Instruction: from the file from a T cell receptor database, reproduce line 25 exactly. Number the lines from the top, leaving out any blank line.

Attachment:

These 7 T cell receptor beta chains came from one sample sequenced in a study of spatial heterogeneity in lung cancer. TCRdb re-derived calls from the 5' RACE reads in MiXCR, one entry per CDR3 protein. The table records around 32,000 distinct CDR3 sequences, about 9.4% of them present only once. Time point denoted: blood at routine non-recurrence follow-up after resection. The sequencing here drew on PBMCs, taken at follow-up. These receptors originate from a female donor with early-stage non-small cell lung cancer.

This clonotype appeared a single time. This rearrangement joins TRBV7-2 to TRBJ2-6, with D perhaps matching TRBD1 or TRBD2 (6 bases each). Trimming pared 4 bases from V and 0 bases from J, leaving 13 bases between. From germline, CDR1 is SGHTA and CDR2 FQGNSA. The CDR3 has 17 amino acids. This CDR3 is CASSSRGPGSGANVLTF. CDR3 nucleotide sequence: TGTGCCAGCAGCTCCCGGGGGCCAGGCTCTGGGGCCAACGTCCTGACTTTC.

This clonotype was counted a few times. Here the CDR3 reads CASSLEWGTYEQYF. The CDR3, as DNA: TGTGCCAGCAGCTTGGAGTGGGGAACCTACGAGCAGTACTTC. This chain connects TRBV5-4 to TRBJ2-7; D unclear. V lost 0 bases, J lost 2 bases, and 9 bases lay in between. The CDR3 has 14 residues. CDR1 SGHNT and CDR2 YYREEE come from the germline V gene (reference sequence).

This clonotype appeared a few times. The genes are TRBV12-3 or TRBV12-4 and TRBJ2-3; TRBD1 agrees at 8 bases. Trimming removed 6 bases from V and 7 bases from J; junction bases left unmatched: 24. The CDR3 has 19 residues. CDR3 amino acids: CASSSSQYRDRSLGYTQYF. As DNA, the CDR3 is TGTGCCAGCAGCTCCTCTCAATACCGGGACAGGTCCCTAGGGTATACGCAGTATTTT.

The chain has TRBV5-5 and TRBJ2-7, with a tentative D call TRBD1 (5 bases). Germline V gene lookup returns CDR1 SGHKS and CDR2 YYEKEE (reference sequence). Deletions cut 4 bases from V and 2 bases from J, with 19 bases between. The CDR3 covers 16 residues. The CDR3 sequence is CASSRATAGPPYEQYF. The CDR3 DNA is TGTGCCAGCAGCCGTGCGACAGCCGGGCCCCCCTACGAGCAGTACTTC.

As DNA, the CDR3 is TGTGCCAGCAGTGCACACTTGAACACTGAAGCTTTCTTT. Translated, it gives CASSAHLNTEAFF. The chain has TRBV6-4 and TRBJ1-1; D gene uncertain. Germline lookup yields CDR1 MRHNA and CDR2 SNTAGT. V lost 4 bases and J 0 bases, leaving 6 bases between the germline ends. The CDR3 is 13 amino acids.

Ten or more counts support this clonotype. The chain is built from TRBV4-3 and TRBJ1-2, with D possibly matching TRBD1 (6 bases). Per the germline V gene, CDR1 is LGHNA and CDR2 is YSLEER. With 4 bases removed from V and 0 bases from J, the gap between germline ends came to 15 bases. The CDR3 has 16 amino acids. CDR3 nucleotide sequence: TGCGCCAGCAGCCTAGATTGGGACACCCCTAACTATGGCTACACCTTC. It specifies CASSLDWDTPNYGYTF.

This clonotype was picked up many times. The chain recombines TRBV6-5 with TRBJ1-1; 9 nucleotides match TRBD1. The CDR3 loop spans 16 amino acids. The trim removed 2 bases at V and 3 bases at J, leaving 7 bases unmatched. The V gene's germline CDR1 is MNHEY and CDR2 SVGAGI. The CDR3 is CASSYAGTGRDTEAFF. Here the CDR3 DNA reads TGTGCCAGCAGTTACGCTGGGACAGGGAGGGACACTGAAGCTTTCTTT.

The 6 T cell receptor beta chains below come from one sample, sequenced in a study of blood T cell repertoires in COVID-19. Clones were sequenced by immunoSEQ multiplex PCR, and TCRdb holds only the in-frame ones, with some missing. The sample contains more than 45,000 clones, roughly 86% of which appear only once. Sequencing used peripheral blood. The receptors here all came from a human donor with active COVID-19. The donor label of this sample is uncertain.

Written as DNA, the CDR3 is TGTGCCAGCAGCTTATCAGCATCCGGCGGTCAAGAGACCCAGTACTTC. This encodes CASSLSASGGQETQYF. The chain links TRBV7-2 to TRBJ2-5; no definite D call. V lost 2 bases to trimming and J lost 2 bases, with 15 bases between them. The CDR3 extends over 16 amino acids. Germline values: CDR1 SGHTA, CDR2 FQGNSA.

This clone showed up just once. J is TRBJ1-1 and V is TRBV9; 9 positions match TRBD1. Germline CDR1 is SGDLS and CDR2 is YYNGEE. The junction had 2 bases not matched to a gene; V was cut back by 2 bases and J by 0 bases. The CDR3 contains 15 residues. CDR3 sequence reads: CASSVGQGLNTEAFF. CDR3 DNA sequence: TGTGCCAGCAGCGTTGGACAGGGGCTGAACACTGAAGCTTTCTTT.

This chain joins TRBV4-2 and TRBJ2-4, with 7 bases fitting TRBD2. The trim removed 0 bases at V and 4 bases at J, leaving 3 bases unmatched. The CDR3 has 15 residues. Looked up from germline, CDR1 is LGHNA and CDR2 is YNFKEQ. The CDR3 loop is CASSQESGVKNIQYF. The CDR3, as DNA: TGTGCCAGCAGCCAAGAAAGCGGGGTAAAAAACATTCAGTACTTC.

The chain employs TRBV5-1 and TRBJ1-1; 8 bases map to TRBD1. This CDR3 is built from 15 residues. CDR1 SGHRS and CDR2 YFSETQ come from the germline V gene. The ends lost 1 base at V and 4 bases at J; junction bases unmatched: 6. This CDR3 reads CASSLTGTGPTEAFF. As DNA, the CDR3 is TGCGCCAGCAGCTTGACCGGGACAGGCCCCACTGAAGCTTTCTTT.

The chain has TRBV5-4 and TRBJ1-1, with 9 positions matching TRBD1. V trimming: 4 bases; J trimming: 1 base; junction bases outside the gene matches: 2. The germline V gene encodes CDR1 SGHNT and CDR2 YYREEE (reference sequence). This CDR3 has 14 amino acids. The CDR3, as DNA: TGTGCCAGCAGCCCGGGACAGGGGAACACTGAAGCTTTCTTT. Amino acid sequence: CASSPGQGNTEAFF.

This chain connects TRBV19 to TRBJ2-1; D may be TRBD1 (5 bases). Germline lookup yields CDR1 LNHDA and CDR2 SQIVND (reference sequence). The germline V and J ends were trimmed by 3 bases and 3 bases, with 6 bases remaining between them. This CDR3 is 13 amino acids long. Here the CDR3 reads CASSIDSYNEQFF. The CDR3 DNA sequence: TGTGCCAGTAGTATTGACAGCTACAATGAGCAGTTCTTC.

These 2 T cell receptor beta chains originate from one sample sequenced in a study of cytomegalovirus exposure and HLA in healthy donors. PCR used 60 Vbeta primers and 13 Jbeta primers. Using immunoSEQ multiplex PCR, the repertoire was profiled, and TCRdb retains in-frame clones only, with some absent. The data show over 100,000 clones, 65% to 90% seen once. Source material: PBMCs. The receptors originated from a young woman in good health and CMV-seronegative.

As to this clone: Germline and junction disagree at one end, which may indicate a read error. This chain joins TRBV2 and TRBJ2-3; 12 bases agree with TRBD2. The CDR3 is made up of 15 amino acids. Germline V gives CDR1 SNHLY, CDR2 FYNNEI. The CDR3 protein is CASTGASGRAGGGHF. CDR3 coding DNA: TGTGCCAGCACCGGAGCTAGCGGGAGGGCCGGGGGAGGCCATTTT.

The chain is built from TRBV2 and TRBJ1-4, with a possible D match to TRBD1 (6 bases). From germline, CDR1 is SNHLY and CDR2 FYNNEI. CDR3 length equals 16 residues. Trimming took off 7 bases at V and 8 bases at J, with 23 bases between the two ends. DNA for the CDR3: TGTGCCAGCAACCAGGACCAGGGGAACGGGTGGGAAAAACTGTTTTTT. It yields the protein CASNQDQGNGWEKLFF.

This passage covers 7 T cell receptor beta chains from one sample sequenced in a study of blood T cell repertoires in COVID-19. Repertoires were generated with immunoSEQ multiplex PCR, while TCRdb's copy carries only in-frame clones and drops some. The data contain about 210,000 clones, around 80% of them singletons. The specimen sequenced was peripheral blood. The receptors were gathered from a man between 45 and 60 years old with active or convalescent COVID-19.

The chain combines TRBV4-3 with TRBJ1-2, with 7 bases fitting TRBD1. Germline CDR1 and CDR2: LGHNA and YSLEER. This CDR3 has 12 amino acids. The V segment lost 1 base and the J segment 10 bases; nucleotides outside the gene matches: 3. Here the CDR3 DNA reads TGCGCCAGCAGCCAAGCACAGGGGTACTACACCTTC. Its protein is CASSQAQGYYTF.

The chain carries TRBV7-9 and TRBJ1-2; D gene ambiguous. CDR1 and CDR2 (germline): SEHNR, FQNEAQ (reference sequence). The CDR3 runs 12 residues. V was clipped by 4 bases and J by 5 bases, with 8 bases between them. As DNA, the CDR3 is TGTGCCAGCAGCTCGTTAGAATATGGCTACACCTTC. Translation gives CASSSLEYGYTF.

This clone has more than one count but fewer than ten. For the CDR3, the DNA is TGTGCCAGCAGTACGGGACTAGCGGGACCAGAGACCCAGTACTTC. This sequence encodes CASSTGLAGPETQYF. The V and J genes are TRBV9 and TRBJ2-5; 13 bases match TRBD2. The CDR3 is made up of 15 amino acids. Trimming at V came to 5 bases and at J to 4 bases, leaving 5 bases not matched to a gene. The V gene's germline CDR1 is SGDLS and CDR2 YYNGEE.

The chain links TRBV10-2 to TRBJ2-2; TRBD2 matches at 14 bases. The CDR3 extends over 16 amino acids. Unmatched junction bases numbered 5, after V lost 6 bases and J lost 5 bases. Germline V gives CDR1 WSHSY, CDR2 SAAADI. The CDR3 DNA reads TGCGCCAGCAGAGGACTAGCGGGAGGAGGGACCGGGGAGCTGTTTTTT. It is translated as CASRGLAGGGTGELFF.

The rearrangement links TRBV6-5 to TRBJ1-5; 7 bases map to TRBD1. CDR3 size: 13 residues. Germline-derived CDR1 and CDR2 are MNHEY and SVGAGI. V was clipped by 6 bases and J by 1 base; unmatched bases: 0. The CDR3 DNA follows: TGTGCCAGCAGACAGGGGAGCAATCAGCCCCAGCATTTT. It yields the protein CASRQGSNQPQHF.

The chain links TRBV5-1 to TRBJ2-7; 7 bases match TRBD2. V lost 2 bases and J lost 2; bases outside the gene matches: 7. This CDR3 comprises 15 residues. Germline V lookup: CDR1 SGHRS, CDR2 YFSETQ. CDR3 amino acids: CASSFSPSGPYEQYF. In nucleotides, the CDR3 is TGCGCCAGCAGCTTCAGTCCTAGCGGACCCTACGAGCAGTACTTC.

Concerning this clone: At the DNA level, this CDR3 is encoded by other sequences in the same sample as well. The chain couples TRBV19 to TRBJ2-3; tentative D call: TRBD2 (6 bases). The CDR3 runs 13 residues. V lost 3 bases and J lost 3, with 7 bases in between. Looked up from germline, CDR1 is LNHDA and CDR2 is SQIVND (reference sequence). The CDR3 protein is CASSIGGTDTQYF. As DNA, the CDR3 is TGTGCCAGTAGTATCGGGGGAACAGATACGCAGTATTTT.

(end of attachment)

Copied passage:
The chain links TRBV5-1 to TRBJ2-7; 7 bases match TRBD2. V lost 2 bases and J lost 2; bases outside the gene matches: 7. This CDR3 comprises 15 residues. Germline V lookup: CDR1 SGHRS, CDR2 YFSETQ. CDR3 amino acids: CASSFSPSGPYEQYF. In nucleotides, the CDR3 is TGCGCCAGCAGCTTCAGTCCTAGCGGACCCTACGAGCAGTACTTC.